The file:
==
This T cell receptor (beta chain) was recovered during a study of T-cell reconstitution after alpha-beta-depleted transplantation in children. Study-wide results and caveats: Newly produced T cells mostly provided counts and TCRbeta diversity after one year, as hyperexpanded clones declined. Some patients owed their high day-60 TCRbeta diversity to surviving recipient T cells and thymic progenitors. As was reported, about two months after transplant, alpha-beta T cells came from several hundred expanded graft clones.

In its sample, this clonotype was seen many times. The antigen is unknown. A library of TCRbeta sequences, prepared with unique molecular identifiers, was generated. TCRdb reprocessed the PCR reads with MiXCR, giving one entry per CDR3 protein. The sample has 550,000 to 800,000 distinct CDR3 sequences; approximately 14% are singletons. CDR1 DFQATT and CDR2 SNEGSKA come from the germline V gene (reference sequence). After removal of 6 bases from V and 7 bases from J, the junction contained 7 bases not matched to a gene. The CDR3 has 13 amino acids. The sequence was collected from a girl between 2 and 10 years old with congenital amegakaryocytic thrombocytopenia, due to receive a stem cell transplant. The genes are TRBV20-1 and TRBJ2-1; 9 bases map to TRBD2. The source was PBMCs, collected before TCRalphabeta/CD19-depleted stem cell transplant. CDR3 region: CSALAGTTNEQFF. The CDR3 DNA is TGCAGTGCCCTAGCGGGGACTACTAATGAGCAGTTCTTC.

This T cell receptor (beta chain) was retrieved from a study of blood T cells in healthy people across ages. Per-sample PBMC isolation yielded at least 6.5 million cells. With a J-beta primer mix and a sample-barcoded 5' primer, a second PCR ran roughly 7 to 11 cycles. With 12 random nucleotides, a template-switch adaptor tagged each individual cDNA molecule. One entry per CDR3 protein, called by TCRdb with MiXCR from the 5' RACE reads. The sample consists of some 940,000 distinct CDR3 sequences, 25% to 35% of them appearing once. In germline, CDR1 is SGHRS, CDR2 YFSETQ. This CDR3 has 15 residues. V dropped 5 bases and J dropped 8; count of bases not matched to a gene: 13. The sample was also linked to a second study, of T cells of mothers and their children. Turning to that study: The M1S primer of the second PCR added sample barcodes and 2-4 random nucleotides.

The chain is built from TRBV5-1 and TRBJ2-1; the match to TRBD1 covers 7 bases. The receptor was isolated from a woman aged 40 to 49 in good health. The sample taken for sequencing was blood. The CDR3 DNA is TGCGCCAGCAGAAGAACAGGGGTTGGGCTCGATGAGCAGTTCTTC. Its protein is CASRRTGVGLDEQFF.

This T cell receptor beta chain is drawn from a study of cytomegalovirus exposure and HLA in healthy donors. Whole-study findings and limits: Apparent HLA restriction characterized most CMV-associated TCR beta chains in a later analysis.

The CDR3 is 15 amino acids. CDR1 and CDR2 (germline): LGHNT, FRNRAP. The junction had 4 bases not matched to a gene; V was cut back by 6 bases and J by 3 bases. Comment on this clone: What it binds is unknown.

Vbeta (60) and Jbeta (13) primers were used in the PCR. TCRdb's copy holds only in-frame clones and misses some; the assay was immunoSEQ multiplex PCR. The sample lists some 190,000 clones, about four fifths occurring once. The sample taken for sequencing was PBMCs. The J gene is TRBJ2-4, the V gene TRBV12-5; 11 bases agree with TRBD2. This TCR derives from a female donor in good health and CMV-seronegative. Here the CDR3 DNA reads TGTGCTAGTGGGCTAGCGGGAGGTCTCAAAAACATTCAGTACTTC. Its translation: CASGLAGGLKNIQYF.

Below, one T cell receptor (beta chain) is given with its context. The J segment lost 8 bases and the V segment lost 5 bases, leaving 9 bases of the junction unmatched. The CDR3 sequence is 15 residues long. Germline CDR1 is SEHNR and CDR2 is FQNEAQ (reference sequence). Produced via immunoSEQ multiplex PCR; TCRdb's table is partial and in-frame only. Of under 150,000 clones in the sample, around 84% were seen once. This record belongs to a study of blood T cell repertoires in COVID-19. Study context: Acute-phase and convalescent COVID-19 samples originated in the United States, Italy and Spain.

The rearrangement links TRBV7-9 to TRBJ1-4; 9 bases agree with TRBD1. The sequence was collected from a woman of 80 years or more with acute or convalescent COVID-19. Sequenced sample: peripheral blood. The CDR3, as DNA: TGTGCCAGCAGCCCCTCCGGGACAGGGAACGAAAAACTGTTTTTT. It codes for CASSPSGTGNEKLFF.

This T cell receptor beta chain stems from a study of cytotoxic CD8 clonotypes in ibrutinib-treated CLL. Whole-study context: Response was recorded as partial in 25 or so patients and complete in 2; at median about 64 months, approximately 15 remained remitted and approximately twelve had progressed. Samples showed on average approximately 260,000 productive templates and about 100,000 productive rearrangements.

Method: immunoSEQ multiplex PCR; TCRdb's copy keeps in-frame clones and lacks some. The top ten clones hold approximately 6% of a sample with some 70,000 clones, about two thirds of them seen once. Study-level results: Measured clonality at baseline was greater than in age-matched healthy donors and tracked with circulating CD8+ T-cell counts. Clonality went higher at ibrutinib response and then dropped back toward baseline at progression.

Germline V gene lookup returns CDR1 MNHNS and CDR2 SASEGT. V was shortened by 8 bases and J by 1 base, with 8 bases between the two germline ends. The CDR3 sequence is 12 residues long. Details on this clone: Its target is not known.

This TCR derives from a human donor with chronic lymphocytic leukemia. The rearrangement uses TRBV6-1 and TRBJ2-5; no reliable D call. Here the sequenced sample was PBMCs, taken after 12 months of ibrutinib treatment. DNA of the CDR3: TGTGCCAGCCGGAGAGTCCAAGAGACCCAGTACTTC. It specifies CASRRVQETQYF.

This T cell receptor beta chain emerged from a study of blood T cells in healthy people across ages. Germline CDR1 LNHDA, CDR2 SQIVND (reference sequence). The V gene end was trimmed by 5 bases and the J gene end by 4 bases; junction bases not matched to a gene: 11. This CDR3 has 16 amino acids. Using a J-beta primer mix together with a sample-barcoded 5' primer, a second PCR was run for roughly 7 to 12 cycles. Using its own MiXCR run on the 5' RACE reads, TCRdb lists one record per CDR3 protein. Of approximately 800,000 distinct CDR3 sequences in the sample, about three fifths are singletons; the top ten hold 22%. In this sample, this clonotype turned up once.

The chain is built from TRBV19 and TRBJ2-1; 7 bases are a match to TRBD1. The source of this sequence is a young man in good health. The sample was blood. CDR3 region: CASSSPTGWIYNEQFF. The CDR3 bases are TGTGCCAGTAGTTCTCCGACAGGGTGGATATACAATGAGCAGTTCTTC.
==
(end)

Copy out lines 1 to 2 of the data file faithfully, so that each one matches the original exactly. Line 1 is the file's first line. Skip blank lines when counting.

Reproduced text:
This T cell receptor (beta chain) was recovered during a study of T-cell reconstitution after alpha-beta-depleted transplantation in children. Study-wide results and caveats: Newly produced T cells mostly provided counts and TCRbeta diversity after one year, as hyperexpanded clones declined. Some patients owed their high day-60 TCRbeta diversity to surviving recipient T cells and thymic progenitors. As was reported, about two months after transplant, alpha-beta T cells came from several hundred expanded graft clones.

In its sample, this clonotype was seen many times. The antigen is unknown. A library of TCRbeta sequences, prepared with unique molecular identifiers, was generated. TCRdb reprocessed the PCR reads with MiXCR, giving one entry per CDR3 protein. The sample has 550,000 to 800,000 distinct CDR3 sequences; approximately 14% are singletons. CDR1 DFQATT and CDR2 SNEGSKA come from the germline V gene (reference sequence). After removal of 6 bases from V and 7 bases from J, the junction contained 7 bases not matched to a gene. The CDR3 has 13 amino acids. The sequence was collected from a girl between 2 and 10 years old with congenital amegakaryocytic thrombocytopenia, due to receive a stem cell transplant. The genes are TRBV20-1 and TRBJ2-1; 9 bases map to TRBD2. The source was PBMCs, collected before TCRalphabeta/CD19-depleted stem cell transplant. CDR3 region: CSALAGTTNEQFF. The CDR3 DNA is TGCAGTGCCCTAGCGGGGACTACTAATGAGCAGTTCTTC.